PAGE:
“Thin To Win.”
It’s one of the oldest adages in the game of golf and basically it reminds us, if you are going to mis-hit a shot, you want it to be a little thin rather than a little fat.
That was so evident and so painful last week when Lexi Thompson hit back-to-back fat wedge shots into the final two holes at The Olympic Club and basically cost herself a U.S. Open title.
First rule of wedge play and iron play in general — you want your divots the size of bacon strips — not two pound submarine sandwiches. Think back over your rounds and you’ve probably made more pars and birdies after hitting a shot a bit “thin” than you have hitting one fat.
Thompson’s struggles with wedge in her hands at 17 and 18 last Sunday once again brought to light how important it is to be good from 100 yards and in. She could have saved herself on the 17th, she was short of the green but has no pitching skills under pressure. She turned into a 20-handicapper and chunked a simple pitch. Even if your skills aren’t that great, you can still get your shots around the hole but taking a more lofted club, say a seven-iron, a learning to run the ball up (comes in very handy in Scotland).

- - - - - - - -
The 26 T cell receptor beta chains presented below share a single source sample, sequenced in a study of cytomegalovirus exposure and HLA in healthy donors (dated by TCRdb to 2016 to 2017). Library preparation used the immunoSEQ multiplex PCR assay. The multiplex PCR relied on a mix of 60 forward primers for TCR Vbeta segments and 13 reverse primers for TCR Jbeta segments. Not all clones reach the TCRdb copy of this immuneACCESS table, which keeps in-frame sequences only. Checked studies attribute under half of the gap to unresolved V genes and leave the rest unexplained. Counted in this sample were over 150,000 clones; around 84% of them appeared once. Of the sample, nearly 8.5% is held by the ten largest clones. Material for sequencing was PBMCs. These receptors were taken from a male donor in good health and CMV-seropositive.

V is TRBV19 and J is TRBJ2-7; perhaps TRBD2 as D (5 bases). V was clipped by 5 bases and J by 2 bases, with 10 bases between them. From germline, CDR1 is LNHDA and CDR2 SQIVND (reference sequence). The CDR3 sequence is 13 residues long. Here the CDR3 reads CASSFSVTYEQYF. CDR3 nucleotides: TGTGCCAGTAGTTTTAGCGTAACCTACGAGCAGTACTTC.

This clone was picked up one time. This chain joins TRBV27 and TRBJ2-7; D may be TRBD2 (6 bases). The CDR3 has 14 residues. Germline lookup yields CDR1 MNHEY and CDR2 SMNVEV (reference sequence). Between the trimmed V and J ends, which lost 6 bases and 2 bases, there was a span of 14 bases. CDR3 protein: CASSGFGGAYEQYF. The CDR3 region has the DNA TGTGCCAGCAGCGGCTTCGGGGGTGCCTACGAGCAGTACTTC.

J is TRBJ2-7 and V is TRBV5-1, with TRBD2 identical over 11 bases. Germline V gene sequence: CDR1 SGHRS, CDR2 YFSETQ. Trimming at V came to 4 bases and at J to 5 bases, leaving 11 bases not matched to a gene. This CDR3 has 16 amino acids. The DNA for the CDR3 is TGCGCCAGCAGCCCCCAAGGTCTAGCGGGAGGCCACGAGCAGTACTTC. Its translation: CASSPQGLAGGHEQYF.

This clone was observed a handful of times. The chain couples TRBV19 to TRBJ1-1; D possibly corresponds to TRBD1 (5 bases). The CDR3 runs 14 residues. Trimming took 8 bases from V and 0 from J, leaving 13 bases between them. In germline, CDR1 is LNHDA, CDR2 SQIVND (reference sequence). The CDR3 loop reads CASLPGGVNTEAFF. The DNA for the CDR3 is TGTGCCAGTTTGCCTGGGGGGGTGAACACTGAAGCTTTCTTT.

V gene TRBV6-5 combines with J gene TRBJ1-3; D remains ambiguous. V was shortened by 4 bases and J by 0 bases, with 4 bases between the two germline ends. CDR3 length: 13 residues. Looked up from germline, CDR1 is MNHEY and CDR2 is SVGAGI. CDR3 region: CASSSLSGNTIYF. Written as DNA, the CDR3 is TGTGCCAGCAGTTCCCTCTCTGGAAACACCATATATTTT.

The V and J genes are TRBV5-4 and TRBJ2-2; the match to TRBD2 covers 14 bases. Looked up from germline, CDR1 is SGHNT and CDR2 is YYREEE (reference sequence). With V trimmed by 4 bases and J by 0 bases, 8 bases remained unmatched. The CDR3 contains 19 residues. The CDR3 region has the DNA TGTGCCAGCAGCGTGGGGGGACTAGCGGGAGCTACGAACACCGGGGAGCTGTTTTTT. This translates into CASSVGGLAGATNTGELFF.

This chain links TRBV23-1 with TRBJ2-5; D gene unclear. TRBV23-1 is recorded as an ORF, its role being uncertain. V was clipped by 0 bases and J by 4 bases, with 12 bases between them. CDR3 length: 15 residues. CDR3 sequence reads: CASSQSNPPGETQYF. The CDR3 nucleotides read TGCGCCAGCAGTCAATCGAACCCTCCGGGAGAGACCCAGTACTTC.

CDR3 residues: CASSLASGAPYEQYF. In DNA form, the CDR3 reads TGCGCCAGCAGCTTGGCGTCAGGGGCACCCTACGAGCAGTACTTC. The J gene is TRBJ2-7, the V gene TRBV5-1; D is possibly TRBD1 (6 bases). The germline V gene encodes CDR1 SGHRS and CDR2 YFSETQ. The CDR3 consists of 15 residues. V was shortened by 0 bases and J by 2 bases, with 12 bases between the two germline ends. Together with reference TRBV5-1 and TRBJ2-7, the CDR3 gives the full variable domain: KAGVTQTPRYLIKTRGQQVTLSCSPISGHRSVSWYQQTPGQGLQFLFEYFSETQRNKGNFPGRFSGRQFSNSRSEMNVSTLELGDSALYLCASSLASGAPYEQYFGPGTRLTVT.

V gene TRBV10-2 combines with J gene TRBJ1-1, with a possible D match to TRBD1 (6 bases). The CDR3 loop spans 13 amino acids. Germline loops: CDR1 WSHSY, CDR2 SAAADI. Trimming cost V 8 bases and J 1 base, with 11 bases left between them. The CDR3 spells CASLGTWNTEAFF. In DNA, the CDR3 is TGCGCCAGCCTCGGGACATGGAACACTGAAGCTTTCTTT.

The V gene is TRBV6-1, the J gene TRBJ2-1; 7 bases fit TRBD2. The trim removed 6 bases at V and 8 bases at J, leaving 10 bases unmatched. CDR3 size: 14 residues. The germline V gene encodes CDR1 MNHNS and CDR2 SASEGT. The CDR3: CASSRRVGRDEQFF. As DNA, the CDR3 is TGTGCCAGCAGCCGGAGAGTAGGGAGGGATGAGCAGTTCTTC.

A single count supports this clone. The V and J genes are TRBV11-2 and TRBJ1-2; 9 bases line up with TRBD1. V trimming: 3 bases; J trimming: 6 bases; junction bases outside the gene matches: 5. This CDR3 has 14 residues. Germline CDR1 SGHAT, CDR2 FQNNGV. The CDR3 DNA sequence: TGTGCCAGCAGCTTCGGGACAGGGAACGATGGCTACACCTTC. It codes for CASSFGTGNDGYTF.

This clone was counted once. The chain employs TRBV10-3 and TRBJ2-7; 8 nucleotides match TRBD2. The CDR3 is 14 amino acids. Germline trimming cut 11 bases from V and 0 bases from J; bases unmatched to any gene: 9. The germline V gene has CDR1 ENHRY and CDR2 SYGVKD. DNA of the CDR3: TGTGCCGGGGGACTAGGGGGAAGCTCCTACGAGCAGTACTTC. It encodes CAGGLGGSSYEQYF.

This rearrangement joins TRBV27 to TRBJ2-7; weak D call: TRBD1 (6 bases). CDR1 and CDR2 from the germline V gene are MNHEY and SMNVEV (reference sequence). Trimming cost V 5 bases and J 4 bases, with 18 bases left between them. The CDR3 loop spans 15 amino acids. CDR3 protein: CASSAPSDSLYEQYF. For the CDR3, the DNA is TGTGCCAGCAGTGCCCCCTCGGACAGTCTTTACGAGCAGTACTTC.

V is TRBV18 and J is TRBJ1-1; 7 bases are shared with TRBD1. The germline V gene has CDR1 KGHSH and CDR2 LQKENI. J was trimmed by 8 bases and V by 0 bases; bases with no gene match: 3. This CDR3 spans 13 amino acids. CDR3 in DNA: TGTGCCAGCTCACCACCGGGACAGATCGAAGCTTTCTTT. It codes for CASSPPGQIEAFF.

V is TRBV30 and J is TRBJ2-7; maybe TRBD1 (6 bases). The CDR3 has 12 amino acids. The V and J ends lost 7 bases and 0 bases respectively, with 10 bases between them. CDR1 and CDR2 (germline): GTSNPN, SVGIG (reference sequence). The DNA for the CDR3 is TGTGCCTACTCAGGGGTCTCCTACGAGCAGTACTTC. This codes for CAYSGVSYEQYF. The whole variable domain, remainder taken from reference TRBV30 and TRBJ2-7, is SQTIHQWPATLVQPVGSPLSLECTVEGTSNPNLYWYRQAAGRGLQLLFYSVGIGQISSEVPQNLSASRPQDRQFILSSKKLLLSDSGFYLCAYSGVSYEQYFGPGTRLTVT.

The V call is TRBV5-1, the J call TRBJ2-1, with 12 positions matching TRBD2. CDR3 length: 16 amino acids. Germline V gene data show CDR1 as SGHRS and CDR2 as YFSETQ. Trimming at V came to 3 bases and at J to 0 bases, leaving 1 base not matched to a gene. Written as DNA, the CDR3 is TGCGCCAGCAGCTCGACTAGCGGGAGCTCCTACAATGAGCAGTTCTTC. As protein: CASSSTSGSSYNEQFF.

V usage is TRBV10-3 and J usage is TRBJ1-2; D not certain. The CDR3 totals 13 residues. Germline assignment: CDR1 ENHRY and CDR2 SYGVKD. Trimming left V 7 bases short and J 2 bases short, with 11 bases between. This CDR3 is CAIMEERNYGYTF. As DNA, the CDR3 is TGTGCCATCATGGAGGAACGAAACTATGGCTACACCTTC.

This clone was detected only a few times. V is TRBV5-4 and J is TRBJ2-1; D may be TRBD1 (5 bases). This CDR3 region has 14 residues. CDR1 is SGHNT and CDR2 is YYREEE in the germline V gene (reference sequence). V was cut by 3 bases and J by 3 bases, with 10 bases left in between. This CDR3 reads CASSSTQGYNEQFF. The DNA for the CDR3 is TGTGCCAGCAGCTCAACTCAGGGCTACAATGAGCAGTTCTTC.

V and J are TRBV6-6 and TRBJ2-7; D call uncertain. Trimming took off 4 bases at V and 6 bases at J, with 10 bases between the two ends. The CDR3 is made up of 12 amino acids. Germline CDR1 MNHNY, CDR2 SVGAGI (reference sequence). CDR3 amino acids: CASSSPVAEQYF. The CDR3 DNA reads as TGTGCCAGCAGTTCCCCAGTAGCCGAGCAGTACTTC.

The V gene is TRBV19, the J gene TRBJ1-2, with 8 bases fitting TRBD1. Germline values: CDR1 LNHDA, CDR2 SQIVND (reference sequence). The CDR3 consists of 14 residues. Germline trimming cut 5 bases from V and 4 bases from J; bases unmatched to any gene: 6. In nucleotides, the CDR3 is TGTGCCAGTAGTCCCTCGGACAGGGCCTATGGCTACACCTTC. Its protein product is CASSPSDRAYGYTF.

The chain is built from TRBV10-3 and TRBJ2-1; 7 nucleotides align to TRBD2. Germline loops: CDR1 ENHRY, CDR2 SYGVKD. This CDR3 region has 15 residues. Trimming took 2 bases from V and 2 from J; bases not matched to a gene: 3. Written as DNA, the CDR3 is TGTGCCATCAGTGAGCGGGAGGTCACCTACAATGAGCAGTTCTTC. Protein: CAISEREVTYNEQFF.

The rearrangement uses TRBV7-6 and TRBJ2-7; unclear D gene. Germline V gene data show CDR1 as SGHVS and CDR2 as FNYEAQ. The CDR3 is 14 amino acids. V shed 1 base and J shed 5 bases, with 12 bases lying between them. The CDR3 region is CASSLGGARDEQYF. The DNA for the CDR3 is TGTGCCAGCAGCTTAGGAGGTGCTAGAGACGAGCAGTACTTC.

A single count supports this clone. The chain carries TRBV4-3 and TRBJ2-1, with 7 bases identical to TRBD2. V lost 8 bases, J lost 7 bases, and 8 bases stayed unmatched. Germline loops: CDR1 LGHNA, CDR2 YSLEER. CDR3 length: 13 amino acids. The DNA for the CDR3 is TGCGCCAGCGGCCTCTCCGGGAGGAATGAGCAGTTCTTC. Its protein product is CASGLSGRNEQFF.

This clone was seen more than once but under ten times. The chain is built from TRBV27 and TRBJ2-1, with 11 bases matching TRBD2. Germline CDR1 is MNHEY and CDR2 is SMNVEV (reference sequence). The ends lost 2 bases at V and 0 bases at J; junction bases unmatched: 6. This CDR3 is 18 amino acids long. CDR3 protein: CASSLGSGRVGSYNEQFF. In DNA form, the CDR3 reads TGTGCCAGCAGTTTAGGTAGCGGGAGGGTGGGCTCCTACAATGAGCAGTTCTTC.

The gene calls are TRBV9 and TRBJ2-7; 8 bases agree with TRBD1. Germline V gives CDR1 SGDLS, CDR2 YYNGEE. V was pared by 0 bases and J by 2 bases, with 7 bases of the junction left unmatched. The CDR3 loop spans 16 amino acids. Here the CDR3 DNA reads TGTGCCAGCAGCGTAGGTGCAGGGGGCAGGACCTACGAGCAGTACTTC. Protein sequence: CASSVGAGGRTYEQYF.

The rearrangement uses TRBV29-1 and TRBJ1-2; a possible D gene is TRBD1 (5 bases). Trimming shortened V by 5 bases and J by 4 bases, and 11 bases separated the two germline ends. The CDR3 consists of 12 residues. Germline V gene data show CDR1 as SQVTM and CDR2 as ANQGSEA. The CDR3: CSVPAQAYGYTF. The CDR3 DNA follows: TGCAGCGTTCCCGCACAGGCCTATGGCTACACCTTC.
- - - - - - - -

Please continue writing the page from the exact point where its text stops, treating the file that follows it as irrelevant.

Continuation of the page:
But we digress.
Today we’re taking a look at one of the world’s best with the wedges — Justin Thomas.
First thing you notice about J.T. is that he slows down his swing speed with shots inside 130 yards. That’s a key for better wedge play. Slower tempo and a more shallow clubhead path. It’s one of Lexi’s downfalls, she’s way too steep and is what’s called a “gouger” in golf lexicon.
Sure, there have been successful “gougers” — John Daly comes to mind, but ask a world-class player like Nick Faldo and he’ll tell you about those “bacon strip” divots.
And remember — better to miss it a bit on the thin side then on the “fat” side.